These easy-to-grow shrubs just need a little care and they'll provide your garden with gorgeous blooms all season long.

By Jillian Kramer
August 26, 2019
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Hydrangeas are shrubs that boast huge, vibrant clusters of small florets that bloom from late spring until fall and are incredibly easy to grow. Their ease makes them a popular choice among those with green thumbs and those who are new to gardening, alike. But despite that ease it's still possible for home gardeners to make mistakes with hydrangeas. Here are five mistakes you might be making with this flowering shrub—and how to correct them.

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You're not planting hydrangeas in well-drained soil.

Ryan McEnaney, communications specialist for Bailey Nurseries, says, "You've got to give your hydrangea a comfortable home to settle down in or they can struggle." Hydrangeas prefer "well-drained soil that is rich in nutrients," McEnaney says, adding that heavy clay and sand-like soils aren't ideal for this plant. However, you can add gypsum to clay to aid with drainage, and peat moss or sand to allow for more water retention, he explains.

You're giving hydrangeas too much sun.

Hydrangeas love morning sun and afternoon shade, and the farther south you get, the more shade hydrangeas will need, says McEnaney. "If you live in zone 4, you can get away with almost full sun," he says. "But if you live in zone 7 to 9, you really want to restrict the sun exposure to a few hours in the early morning to avoid scorching the leaves and blooms."

You're pruning your hydrangeas in the fall.

Hydrangeas should never be pruned in the fall. Why? "Hydrangeas set flower buds for the following season in fall, so if you cut it back, you are cutting off all of the blooms," explains McEnaney. Instead, hydrangeas should be pruned in the spring—preferably past Father's Day, if you can wait that long. "It may not be ideal to keep the leafless stems up in the garden, but you want to be sure you're not cutting off any old wood that is dormant and late to come back, because you'll be removing your blooms for early in the season," he says.

You're over-fertilizing your hydrangeas.

If you're fertilizing your hydrangeas weekly, you are fertilizing them too often. "Adding fertilizer weekly can add too much nitrogen to the soil, which can actually slow bloom production," McEnaney says. Instead, he recommends fertilizing hydrangeas as the plant is "first waking up" in the spring—and one more time in mid-July, as its buds are blooming. "That extra energy will really help with getting more blooms."

You're watering your hydrangeas too much.

"Hydrangeas really like well-drained soil—not too wet, not too dry," says McEnaney. While newly planted hydrangeas need more water, established plants need less. "The best rule of thumb is just to get your fingers a little dirty," he says. "Stick your finger in the soil past the first knuckle. If it's dry, give the hydrangea a good soak. If it's moist or wet, leave it alone. Depending on your natural rainfall and summer temperatures, this could mean watering every day or two, or it could mean that you only water once a week."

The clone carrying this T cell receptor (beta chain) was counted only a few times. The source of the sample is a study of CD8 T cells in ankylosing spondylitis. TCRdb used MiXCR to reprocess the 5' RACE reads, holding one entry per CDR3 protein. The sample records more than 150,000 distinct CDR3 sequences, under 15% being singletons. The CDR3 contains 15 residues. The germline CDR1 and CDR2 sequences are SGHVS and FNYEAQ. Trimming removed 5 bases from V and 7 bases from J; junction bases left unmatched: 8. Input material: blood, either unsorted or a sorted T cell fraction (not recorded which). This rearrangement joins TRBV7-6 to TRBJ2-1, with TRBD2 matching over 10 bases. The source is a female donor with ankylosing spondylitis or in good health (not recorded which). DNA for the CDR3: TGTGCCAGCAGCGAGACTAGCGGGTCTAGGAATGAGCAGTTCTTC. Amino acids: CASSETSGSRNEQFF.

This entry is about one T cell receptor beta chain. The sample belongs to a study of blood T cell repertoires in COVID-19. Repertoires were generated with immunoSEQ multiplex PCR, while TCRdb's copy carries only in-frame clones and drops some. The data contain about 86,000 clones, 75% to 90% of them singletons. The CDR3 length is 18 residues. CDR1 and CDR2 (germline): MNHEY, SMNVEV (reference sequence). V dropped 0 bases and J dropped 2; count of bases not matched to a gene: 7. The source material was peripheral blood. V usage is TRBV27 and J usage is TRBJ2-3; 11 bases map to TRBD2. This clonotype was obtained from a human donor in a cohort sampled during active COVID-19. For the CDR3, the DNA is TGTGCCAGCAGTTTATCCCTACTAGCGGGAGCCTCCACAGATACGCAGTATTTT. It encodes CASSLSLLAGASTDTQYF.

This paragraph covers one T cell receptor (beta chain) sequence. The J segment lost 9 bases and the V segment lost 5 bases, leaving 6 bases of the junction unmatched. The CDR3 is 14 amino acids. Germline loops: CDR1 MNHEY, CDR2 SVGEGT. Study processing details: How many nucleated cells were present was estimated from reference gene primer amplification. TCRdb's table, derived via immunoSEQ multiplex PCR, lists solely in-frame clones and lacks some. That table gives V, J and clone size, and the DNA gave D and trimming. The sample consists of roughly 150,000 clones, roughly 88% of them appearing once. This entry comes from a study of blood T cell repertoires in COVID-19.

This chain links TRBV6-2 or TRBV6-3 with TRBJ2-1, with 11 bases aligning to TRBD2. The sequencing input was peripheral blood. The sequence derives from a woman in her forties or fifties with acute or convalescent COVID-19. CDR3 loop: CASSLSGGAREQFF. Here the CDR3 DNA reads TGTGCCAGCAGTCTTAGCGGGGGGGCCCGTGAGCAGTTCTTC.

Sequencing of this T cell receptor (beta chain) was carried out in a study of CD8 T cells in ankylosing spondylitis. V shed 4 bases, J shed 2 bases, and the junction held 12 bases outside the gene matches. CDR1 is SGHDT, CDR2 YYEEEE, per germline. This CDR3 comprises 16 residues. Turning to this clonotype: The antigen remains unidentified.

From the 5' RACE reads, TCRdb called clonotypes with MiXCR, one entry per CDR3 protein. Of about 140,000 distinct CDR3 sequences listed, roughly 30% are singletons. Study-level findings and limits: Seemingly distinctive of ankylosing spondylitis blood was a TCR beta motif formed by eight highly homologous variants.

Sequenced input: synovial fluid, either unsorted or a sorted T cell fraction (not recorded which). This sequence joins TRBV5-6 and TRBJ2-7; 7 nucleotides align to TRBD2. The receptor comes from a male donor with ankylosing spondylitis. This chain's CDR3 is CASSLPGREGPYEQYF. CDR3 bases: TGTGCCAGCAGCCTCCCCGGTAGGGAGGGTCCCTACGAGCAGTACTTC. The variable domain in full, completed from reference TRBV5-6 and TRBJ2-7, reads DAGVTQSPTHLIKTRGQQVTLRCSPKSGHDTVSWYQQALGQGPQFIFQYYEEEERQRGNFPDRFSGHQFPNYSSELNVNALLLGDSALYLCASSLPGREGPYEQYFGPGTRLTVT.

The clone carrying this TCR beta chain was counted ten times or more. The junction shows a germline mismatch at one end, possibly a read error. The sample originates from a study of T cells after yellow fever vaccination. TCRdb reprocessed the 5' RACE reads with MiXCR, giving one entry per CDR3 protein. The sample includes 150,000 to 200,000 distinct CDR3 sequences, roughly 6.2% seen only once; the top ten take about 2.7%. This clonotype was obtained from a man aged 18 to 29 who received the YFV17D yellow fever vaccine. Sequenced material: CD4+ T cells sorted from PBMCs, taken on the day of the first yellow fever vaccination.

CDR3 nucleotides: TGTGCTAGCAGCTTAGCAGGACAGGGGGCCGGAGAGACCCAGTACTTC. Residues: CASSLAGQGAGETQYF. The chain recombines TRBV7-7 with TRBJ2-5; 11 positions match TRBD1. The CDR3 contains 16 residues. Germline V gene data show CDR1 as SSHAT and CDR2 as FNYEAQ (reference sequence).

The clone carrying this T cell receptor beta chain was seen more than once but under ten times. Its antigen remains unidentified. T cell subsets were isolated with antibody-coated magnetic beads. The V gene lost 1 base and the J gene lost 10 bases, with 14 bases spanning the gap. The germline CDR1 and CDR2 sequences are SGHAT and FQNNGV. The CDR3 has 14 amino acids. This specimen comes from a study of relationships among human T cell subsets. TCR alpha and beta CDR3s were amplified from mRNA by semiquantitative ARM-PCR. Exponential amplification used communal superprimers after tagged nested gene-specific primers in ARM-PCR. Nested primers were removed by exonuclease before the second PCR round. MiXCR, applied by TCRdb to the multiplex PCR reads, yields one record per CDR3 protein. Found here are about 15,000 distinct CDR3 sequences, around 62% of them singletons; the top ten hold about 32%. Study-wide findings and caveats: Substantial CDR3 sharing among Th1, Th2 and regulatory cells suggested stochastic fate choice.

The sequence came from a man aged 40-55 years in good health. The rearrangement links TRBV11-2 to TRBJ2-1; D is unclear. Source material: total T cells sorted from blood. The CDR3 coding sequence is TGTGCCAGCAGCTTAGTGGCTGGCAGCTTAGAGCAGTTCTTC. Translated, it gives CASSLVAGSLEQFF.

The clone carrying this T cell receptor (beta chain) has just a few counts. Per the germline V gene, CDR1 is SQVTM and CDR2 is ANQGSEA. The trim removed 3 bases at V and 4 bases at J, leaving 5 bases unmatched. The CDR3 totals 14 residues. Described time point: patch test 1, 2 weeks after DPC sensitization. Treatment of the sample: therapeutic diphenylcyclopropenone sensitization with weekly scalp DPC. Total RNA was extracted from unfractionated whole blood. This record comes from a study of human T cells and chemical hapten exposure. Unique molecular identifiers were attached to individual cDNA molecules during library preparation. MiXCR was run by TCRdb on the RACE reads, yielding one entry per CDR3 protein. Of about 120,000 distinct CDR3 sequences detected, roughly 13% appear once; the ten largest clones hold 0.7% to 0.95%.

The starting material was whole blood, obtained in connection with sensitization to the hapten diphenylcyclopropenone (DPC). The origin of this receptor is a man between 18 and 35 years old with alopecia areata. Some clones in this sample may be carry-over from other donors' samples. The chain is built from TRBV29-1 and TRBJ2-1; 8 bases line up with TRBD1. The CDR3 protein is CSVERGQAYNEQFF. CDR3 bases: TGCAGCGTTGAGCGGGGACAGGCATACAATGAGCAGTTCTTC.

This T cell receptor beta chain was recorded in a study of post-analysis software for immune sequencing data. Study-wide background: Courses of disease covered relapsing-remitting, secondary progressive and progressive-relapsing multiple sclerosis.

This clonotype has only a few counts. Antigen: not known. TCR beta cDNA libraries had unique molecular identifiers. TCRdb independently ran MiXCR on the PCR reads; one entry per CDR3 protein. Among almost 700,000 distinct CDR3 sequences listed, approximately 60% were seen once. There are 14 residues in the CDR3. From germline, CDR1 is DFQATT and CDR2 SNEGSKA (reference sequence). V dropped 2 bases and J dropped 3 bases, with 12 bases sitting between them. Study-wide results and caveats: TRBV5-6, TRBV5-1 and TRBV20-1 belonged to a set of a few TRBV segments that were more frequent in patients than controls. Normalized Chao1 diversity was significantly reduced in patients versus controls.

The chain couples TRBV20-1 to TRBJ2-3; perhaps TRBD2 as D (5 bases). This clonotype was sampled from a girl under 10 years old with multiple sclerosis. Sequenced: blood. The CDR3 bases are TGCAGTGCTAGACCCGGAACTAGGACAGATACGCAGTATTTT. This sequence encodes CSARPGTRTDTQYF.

Comments (13)

Anonymous
July 1, 2020
I have a question, more than a comment. I live in Minnesota. It seems our hydrangeas fi back fully each year, yet, I have one with blooms, one without. Both started out, (after being established), in the Spring as "dead to the ground" and mowed over for a "fresh start". Any comments or suggestions? Thank you. Much appreciated.
Anonymous
June 19, 2020
My housekeeper had pruned all my hydrangeas in the spring while I was out of town ( I live in new jersey) &. they haven’t bloomed in 6 years, I tried fertilizing each spring & nothing; last summer I fertilized them in July with organic bone meal fertilizer & already every one of them has tons of blooms & did not prune at all, I hope this helps
Anonymous
June 19, 2020
For several years I had wonderful flowers on all of my hydrangeas, all 8 of them. We had a very cold winter several winters back and haven’t seen any flowers on 6 of them. They are in different parts of my yard. Even my everblooming only has one or 2 Buds a year. Something is going on from being spectacular to just a green Bush.
Anonymous
May 31, 2020
I see comments but no solutions. My plants flowered the first year that we planted them. I did prune back in the spring 2 times and only had flowers on one of the plants. I am in the norther part of the country and they are planted on the south side of the house so mostly sun. How do I get these to grow flowers again??
Anonymous
October 10, 2019
Someone trimmed my Hydrangeas early in the spring a few years back, and they haven't bloomed since. How to I get them to bloom again?
Anonymous
October 8, 2019
Mine hasn’t bloomed in years. It has a beautiful round shape, getting larger every year and I get no flowers. I think it needs to be fed.
Anonymous
September 22, 2019
Why are mine greenish?
Anonymous
August 31, 2019
informative post
Anonymous
August 31, 2019
informative post
Anonymous
August 31, 2019
informative post
Anonymous
August 26, 2019
I have 2 hydrangeas 5 feet apart, both get the morning sun. The Bush with the afternoon sun flowers beautifully while the other which is in partial shade during the afternoon has never flowered; what's up with that? Rose
Anonymous
August 26, 2019
I have 2 hydrangeas 5 feet apart, both get the morning sun. The Bush with the afternoon sun flowers beautifully while the other which is in partial shade during the afternoon has never flowered; what's up with that? Rose
Anonymous
August 26, 2019
I have 2 hydrangeas 5 feet apart, both get the morning sun. The Bush with the afternoon sun flowers beautifully while the other which is in partial shade during the afternoon has never flowered; what's up with that? Rose